Chapter 7: Advanced Deep Learning

By Tomas Beuzen 🚀

Chapter Learning Objectives


  • Describe what an autoencoder is at a high level and what they can be useful for.

  • Describe what a generative adversarial network is at a high level and what they can be useful for.

  • Describe what a multi-input model is and what they can be useful for.

Imports


import numpy as np
import pandas as pd
import torch
from torch import nn, optim
from torch.utils.data import DataLoader, TensorDataset
from torchvision import transforms, datasets, utils, models
from torchsummary import summary
from sklearn.datasets import make_blobs
from sklearn.preprocessing import StandardScaler
from utils.plotting import *
import matplotlib.pyplot as plt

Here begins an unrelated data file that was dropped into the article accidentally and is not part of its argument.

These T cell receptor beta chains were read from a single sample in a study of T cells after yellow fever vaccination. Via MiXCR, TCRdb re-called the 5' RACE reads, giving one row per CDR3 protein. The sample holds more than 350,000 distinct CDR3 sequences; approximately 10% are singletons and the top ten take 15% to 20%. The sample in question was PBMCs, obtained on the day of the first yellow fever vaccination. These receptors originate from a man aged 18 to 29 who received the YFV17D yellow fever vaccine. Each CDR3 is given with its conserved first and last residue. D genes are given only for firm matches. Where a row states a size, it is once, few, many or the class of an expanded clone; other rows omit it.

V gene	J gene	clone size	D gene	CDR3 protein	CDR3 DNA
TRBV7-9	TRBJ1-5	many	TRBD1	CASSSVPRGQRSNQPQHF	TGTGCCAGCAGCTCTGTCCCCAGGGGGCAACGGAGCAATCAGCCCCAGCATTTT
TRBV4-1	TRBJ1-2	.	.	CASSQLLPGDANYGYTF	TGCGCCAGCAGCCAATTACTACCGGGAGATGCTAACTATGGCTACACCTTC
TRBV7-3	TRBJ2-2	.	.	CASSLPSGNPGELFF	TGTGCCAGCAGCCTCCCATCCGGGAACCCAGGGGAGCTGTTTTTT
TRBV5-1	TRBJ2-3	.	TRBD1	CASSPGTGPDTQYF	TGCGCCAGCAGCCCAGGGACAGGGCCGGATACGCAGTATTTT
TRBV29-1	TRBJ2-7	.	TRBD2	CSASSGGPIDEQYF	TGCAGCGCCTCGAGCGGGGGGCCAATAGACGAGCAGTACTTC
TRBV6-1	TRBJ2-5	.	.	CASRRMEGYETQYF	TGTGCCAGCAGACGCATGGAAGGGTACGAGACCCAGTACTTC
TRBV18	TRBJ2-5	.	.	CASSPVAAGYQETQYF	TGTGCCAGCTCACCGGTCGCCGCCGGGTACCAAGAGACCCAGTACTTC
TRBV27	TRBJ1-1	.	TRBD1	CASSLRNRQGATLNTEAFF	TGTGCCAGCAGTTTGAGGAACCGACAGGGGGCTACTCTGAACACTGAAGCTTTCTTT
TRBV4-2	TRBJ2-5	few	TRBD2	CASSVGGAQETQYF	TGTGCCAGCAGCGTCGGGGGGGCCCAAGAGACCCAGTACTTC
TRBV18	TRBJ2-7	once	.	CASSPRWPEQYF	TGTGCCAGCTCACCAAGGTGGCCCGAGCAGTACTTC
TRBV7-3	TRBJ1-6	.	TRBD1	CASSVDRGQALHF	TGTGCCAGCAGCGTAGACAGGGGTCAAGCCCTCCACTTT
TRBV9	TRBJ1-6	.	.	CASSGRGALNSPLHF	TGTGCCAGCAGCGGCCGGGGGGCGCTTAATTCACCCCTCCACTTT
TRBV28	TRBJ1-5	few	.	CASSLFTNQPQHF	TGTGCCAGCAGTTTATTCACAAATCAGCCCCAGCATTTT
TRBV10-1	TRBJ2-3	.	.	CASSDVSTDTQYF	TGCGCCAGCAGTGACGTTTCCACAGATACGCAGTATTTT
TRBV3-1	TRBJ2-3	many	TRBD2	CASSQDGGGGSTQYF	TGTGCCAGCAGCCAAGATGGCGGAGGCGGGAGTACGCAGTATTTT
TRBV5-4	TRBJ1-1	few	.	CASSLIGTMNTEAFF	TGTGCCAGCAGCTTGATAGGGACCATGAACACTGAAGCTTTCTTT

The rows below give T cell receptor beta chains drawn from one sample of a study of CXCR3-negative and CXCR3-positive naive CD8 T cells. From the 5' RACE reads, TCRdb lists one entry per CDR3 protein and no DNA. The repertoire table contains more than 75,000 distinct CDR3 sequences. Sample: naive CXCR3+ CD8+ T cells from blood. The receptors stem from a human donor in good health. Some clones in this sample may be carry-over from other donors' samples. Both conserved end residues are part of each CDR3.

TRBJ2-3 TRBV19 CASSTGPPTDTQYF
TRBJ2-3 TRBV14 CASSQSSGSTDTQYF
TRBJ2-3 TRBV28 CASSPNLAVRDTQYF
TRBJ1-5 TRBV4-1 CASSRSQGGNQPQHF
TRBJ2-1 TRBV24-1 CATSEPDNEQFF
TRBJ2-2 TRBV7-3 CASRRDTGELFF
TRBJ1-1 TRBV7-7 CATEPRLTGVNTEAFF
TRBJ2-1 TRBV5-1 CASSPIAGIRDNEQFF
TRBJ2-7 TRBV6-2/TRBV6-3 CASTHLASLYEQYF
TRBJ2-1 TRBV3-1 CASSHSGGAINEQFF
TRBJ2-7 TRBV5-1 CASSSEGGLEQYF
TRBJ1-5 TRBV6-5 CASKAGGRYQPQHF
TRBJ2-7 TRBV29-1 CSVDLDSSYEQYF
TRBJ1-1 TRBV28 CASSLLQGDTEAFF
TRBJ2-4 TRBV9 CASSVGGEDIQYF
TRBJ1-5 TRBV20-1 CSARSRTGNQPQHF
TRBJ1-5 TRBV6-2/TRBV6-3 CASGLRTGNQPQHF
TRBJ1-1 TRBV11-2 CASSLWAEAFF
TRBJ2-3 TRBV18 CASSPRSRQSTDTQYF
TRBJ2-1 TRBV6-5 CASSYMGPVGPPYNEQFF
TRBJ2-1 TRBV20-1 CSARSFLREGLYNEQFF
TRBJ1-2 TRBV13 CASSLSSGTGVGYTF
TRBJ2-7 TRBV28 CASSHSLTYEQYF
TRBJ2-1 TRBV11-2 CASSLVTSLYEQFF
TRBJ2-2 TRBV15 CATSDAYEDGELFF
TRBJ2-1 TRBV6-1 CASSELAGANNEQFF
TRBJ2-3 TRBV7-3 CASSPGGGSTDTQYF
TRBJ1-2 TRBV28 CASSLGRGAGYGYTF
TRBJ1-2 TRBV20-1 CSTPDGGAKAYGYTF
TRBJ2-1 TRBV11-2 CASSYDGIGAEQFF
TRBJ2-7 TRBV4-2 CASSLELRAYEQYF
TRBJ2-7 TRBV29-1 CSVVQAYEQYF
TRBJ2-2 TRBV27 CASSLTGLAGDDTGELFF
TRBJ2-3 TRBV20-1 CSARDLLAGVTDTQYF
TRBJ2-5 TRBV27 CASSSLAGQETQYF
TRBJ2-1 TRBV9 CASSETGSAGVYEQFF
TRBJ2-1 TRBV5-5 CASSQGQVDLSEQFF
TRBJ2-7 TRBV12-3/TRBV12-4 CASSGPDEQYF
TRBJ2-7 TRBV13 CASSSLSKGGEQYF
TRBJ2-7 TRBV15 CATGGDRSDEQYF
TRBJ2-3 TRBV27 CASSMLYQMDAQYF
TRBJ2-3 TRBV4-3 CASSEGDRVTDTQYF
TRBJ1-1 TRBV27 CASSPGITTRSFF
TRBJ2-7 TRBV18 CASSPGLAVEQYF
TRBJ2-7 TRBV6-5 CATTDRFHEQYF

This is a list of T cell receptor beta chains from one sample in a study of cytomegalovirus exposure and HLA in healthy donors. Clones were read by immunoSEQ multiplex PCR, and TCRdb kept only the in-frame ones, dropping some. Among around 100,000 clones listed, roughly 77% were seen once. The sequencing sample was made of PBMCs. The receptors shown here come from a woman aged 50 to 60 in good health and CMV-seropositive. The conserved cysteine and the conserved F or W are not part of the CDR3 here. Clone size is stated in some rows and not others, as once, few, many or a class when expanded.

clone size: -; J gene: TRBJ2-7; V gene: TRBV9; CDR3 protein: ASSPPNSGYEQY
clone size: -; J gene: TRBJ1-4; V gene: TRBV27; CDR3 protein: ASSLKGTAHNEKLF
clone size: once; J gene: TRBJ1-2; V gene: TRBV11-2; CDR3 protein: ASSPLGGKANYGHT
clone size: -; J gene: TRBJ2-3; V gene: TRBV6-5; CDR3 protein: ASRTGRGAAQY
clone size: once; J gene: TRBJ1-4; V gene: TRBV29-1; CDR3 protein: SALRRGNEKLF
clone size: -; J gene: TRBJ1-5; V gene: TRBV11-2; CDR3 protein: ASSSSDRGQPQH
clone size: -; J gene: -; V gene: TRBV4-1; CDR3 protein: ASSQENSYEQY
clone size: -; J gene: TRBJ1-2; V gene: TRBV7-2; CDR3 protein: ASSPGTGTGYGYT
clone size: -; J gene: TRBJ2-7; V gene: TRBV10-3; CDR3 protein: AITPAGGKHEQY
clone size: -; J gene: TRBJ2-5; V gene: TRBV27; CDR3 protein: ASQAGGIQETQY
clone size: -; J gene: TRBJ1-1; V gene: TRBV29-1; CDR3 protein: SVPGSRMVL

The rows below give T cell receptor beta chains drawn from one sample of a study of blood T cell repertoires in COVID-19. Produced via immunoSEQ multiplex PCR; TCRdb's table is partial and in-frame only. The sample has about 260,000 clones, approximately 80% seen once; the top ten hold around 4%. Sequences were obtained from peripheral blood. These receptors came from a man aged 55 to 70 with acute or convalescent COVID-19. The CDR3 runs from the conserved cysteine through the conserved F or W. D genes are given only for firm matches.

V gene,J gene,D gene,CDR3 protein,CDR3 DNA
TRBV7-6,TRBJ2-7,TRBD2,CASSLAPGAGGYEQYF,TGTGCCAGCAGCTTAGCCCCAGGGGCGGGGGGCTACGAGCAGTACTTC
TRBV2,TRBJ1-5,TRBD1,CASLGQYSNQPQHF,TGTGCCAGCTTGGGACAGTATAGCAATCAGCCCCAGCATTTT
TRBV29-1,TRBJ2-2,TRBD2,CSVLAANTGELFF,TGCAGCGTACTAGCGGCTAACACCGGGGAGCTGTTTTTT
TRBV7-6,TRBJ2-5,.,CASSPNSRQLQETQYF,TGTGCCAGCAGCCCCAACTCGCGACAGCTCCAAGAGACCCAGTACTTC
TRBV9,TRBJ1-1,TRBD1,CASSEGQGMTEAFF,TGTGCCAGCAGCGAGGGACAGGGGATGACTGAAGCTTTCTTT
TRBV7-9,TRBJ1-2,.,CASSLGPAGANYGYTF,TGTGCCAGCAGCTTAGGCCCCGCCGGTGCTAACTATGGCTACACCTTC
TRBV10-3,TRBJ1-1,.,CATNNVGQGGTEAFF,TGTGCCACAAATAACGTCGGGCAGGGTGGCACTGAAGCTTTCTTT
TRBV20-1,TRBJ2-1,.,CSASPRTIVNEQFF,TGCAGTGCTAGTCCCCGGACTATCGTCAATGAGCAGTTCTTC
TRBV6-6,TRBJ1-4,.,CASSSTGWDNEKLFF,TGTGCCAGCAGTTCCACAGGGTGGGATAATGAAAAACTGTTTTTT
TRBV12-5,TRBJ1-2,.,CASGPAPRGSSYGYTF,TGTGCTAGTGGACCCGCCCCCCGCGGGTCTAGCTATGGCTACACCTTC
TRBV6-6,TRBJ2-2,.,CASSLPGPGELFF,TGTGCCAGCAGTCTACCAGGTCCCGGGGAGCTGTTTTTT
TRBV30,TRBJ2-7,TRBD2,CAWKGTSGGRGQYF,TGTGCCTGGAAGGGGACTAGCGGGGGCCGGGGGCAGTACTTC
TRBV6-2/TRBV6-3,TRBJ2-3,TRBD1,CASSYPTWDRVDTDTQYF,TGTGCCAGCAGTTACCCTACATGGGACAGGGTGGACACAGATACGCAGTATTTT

import matplotlib.animation as animation
from IPython.display import HTML
from PIL import Image
plt.style.use('ggplot')
plt.rcParams.update({'font.size': 16, 'axes.labelweight': 'bold', 'axes.grid': False})

1. Autoencoders


Autoencoders (AE) are networks that are designed to reproduce their input at the output layer. They are composed of an “encoder” and “decoder”. The hidden layers of the AE are typically smaller than the input layers, such that the dimensionality of the data is reduced as it is passed through the encoder, and then expanded again in the decoder:

Why would you want to use such a model? As you can see, AEs perform dimensionality reduction by learning to represent your input features using fewer dimensions. That can be useful for a range of tasks but we’ll look at some specific examples below.

1.1. Example 1: Dimensionality Reduction

Here’s some synthetic data of three features and two classes. Can we reduce the dimensionality of this data to two features while preserving the class separation?

n_samples = 500
X, y = make_blobs(n_samples, n_features=2, centers=2, cluster_std=1, random_state=123)
X = np.concatenate((X, np.random.random((n_samples, 1))), axis=1)
X = StandardScaler().fit_transform(X)
plot_scatter3D(X, y)